The International Olympic Committee (IOC) has released a statement saying it is content with the reassurances given by Russia over an anti-gay law signed in June for the Sochi 2014 Winter Olympics.
The statement came in a response to an open letter from Russian Deputy Prime MInister Dmitry Kozak today, who promised that gay people would not be discriminated against but then went onto defend the gay “propaganda” law by stating that it applied to all persons so therefore couldn’t be considered “discrimination on the basis of sexual orientation.”
In the response Jacques Rogge, the President of the IOC said that the Committee had received “strong reassurances” from the Russian Government and it was clear “everyone will be welcome at the Games regardless of their sexual orientation.”
The statement went on to say: “Russia has committed itself to comply strictly with the provisions of the Olympic Charter and its fundamental principles, according to item 6 of which “any form of discrimination with regard to a country or a person on grounds of race, religion, politics, gender or otherwise is incompatible with belonging to the Olympic Movement.”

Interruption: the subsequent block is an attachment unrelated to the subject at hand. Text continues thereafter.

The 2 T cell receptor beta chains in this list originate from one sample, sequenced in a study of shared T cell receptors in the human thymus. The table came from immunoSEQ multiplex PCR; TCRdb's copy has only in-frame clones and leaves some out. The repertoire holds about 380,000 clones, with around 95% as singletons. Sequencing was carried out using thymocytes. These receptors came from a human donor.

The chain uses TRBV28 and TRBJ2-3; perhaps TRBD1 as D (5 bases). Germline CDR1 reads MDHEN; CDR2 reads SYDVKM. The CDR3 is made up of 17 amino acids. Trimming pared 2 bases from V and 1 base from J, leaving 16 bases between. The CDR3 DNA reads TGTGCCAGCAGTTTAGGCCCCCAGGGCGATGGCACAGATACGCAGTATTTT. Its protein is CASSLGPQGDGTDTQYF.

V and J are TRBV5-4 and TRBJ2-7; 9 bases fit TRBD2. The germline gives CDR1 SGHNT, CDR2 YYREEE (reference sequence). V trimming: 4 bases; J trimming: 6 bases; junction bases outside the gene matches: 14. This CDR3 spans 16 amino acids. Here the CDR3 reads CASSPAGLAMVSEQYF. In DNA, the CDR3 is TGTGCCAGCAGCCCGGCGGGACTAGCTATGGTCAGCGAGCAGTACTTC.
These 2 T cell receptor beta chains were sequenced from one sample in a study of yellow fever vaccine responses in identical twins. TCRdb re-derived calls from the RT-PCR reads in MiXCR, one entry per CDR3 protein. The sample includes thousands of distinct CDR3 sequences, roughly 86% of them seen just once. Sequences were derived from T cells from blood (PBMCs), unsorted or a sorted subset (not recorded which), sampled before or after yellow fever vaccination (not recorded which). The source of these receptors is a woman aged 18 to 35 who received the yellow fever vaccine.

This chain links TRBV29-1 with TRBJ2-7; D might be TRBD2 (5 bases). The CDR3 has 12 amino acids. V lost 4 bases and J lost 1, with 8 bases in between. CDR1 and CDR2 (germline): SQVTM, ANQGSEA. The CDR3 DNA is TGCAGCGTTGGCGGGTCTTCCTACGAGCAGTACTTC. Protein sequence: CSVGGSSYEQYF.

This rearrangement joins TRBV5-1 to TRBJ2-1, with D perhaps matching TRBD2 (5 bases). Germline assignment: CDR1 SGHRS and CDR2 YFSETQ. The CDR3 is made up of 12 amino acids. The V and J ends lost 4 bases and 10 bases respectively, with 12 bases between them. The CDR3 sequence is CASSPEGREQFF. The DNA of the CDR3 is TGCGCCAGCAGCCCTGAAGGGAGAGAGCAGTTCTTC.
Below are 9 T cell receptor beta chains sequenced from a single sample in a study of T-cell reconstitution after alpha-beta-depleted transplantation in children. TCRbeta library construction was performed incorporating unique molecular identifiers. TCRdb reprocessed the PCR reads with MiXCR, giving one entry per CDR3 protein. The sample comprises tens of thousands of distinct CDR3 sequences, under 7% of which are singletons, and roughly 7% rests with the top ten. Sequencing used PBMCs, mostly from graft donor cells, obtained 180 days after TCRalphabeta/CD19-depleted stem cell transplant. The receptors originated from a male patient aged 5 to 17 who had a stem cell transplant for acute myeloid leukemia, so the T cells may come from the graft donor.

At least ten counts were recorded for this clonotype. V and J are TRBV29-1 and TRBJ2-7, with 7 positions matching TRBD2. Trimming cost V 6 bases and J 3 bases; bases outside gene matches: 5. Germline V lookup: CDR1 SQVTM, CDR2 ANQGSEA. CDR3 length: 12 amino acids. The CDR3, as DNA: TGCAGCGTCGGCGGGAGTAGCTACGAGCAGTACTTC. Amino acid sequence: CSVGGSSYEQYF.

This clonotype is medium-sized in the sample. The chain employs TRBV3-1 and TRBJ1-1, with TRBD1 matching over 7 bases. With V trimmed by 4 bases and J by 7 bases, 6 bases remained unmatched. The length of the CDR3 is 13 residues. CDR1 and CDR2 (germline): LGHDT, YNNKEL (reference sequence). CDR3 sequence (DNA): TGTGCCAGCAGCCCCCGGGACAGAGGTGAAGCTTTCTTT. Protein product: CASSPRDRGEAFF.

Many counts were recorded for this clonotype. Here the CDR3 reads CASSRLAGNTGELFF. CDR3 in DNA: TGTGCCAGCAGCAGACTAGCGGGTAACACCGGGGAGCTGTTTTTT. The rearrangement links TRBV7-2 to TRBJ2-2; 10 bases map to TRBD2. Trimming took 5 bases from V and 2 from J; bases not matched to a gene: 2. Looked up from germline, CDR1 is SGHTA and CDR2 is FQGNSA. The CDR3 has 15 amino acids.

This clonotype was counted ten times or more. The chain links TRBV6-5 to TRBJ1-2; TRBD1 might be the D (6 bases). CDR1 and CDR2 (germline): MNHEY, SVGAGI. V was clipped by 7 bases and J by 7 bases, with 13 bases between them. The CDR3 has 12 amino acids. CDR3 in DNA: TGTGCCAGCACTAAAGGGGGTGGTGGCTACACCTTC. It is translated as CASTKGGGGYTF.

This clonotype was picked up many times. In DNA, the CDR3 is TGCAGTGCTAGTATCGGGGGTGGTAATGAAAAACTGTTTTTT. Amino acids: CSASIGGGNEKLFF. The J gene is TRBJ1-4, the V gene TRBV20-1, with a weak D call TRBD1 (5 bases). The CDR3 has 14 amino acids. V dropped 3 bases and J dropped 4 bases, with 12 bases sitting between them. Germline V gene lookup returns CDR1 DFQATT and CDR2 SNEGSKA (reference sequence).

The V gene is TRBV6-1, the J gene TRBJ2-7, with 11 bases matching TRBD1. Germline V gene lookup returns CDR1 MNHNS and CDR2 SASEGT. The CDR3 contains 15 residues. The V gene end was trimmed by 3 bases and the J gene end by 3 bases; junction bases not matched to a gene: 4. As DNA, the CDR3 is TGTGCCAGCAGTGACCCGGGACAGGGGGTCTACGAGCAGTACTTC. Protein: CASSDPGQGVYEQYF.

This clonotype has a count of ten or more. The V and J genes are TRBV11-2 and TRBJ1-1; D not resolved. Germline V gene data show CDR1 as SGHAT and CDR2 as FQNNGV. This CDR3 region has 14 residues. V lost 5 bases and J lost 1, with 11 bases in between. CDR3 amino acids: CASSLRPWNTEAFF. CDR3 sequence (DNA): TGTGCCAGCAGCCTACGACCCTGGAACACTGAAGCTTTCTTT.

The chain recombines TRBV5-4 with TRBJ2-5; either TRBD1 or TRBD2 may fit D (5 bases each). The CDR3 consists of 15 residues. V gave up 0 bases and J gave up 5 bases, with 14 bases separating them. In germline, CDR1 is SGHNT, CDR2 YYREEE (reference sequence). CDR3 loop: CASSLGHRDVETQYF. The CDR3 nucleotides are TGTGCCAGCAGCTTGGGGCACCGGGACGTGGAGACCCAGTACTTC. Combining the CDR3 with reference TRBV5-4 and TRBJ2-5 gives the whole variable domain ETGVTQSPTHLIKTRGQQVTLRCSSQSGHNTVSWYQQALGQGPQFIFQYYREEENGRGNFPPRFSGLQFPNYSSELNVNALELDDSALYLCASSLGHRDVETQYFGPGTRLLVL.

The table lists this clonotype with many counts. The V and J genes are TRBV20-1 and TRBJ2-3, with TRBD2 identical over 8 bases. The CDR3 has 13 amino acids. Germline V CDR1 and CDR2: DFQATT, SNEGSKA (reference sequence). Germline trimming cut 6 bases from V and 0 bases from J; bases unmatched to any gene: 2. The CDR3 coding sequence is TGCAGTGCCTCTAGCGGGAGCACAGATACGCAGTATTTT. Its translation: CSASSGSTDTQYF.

The letter from the Russian Government does not cover whether or not the laws shall apply to athletes and tourists attending the Games.
The IOC has guaranteed that no one shall face discrimination on the basis of their sexual orientation, but in the wake of Sweden’s Emma Green Tregaro’s protest against the anti-gay laws at the World Athletics Championships last week the IOC have reiterated that political protests are not permitted in sports venues.
Russia’s interior minister last week confirmed that the anti-gay laws shall be enforced during the Sochi Games next year despite reassurances given by President Putin that the new laws will not interfere with the Games.
President Vladimir Putin signed the law in June banning the promotion of “non-traditional relationships” toward minors, a move that has been criticised as part of a broader crackdown on Russia’s gay community. Other laws banning the adoption of Russian children by foreign same-sex couples, and one which enables organisations receiving funding from abroad to be fined as “foreign agents”, were also passed.